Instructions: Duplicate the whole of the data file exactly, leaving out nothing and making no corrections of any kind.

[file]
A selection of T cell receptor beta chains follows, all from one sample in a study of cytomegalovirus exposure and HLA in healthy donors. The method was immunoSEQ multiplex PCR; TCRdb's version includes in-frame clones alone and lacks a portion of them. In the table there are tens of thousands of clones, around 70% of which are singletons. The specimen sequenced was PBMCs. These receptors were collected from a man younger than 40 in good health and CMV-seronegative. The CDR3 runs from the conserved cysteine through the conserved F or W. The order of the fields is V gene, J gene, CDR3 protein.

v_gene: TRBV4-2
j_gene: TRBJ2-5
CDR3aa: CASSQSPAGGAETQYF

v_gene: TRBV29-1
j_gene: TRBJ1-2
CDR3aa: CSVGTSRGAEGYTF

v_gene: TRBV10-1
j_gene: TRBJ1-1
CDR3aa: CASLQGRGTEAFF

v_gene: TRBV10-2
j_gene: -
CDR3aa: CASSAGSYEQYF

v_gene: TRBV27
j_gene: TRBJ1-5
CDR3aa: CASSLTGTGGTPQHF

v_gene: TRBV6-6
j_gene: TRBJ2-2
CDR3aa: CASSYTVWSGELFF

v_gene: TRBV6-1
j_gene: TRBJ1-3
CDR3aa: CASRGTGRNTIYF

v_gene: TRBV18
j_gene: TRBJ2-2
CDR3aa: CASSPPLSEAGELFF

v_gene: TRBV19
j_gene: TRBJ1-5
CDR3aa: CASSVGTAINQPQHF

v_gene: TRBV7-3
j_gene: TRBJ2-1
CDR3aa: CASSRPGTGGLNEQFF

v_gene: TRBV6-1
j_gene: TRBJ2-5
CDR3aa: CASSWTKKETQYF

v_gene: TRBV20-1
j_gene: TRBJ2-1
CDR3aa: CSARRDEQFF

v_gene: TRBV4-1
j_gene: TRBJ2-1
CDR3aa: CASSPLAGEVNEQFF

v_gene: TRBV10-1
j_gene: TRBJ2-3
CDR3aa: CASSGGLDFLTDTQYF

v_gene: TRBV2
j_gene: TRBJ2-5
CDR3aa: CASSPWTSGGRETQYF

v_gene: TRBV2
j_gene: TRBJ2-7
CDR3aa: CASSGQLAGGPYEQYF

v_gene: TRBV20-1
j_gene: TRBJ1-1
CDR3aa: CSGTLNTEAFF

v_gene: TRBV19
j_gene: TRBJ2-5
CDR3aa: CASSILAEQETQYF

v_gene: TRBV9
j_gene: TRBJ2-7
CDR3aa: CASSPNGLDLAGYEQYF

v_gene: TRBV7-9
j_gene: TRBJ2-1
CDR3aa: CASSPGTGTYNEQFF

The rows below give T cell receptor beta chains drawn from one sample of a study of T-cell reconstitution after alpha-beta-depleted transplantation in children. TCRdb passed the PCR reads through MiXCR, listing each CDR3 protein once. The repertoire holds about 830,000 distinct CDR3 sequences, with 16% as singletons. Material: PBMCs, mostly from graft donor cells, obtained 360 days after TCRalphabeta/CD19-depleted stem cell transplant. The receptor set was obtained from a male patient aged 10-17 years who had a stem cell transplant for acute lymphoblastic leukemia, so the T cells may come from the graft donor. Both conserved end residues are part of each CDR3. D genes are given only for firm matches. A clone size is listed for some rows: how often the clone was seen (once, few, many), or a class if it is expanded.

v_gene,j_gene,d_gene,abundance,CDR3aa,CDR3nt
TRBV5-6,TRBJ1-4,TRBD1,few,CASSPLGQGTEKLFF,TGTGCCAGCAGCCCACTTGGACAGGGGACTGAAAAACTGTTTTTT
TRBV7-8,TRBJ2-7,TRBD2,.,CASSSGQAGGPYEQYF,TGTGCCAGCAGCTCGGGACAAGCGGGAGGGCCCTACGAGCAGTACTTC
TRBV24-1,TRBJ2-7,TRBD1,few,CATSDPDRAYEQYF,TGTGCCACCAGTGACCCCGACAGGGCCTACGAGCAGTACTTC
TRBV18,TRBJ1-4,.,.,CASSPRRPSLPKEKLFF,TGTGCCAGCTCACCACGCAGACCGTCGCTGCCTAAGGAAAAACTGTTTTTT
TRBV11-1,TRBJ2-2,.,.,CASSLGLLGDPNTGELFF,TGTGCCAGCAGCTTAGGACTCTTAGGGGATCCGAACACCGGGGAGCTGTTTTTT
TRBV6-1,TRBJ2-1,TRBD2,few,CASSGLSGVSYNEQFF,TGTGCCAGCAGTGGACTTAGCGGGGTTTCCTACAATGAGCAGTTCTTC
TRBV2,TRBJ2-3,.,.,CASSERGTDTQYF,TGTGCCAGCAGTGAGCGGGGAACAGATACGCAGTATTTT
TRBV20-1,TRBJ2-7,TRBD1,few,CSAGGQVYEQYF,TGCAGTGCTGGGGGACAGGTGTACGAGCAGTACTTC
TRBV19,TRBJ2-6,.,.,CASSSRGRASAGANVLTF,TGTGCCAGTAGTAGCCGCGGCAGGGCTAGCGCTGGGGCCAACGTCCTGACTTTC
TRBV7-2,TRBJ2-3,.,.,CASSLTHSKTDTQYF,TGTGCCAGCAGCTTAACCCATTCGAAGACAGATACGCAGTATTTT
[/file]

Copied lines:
A selection of T cell receptor beta chains follows, all from one sample in a study of cytomegalovirus exposure and HLA in healthy donors. The method was immunoSEQ multiplex PCR; TCRdb's version includes in-frame clones alone and lacks a portion of them. In the table there are tens of thousands of clones, around 70% of which are singletons. The specimen sequenced was PBMCs. These receptors were collected from a man younger than 40 in good health and CMV-seronegative. The CDR3 runs from the conserved cysteine through the conserved F or W. The order of the fields is V gene, J gene, CDR3 protein.

v_gene: TRBV4-2
j_gene: TRBJ2-5
CDR3aa: CASSQSPAGGAETQYF

v_gene: TRBV29-1
j_gene: TRBJ1-2
CDR3aa: CSVGTSRGAEGYTF

v_gene: TRBV10-1
j_gene: TRBJ1-1
CDR3aa: CASLQGRGTEAFF

v_gene: TRBV10-2
j_gene: -
CDR3aa: CASSAGSYEQYF

v_gene: TRBV27
j_gene: TRBJ1-5
CDR3aa: CASSLTGTGGTPQHF

v_gene: TRBV6-6
j_gene: TRBJ2-2
CDR3aa: CASSYTVWSGELFF

v_gene: TRBV6-1
j_gene: TRBJ1-3
CDR3aa: CASRGTGRNTIYF

v_gene: TRBV18
j_gene: TRBJ2-2
CDR3aa: CASSPPLSEAGELFF

v_gene: TRBV19
j_gene: TRBJ1-5
CDR3aa: CASSVGTAINQPQHF

v_gene: TRBV7-3
j_gene: TRBJ2-1
CDR3aa: CASSRPGTGGLNEQFF

v_gene: TRBV6-1
j_gene: TRBJ2-5
CDR3aa: CASSWTKKETQYF

v_gene: TRBV20-1
j_gene: TRBJ2-1
CDR3aa: CSARRDEQFF

v_gene: TRBV4-1
j_gene: TRBJ2-1
CDR3aa: CASSPLAGEVNEQFF

v_gene: TRBV10-1
j_gene: TRBJ2-3
CDR3aa: CASSGGLDFLTDTQYF

v_gene: TRBV2
j_gene: TRBJ2-5
CDR3aa: CASSPWTSGGRETQYF

v_gene: TRBV2
j_gene: TRBJ2-7
CDR3aa: CASSGQLAGGPYEQYF

v_gene: TRBV20-1
j_gene: TRBJ1-1
CDR3aa: CSGTLNTEAFF

v_gene: TRBV19
j_gene: TRBJ2-5
CDR3aa: CASSILAEQETQYF

v_gene: TRBV9
j_gene: TRBJ2-7
CDR3aa: CASSPNGLDLAGYEQYF

v_gene: TRBV7-9
j_gene: TRBJ2-1
CDR3aa: CASSPGTGTYNEQFF

The rows below give T cell receptor beta chains drawn from one sample of a study of T-cell reconstitution after alpha-beta-depleted transplantation in children. TCRdb passed the PCR reads through MiXCR, listing each CDR3 protein once. The repertoire holds about 830,000 distinct CDR3 sequences, with 16% as singletons. Material: PBMCs, mostly from graft donor cells, obtained 360 days after TCRalphabeta/CD19-depleted stem cell transplant. The receptor set was obtained from a male patient aged 10-17 years who had a stem cell transplant for acute lymphoblastic leukemia, so the T cells may come from the graft donor. Both conserved end residues are part of each CDR3. D genes are given only for firm matches. A clone size is listed for some rows: how often the clone was seen (once, few, many), or a class if it is expanded.

v_gene,j_gene,d_gene,abundance,CDR3aa,CDR3nt
TRBV5-6,TRBJ1-4,TRBD1,few,CASSPLGQGTEKLFF,TGTGCCAGCAGCCCACTTGGACAGGGGACTGAAAAACTGTTTTTT
TRBV7-8,TRBJ2-7,TRBD2,.,CASSSGQAGGPYEQYF,TGTGCCAGCAGCTCGGGACAAGCGGGAGGGCCCTACGAGCAGTACTTC
TRBV24-1,TRBJ2-7,TRBD1,few,CATSDPDRAYEQYF,TGTGCCACCAGTGACCCCGACAGGGCCTACGAGCAGTACTTC
TRBV18,TRBJ1-4,.,.,CASSPRRPSLPKEKLFF,TGTGCCAGCTCACCACGCAGACCGTCGCTGCCTAAGGAAAAACTGTTTTTT
TRBV11-1,TRBJ2-2,.,.,CASSLGLLGDPNTGELFF,TGTGCCAGCAGCTTAGGACTCTTAGGGGATCCGAACACCGGGGAGCTGTTTTTT
TRBV6-1,TRBJ2-1,TRBD2,few,CASSGLSGVSYNEQFF,TGTGCCAGCAGTGGACTTAGCGGGGTTTCCTACAATGAGCAGTTCTTC
TRBV2,TRBJ2-3,.,.,CASSERGTDTQYF,TGTGCCAGCAGTGAGCGGGGAACAGATACGCAGTATTTT
TRBV20-1,TRBJ2-7,TRBD1,few,CSAGGQVYEQYF,TGCAGTGCTGGGGGACAGGTGTACGAGCAGTACTTC
TRBV19,TRBJ2-6,.,.,CASSSRGRASAGANVLTF,TGTGCCAGTAGTAGCCGCGGCAGGGCTAGCGCTGGGGCCAACGTCCTGACTTTC
TRBV7-2,TRBJ2-3,.,.,CASSLTHSKTDTQYF,TGTGCCAGCAGCTTAACCCATTCGAAGACAGATACGCAGTATTTT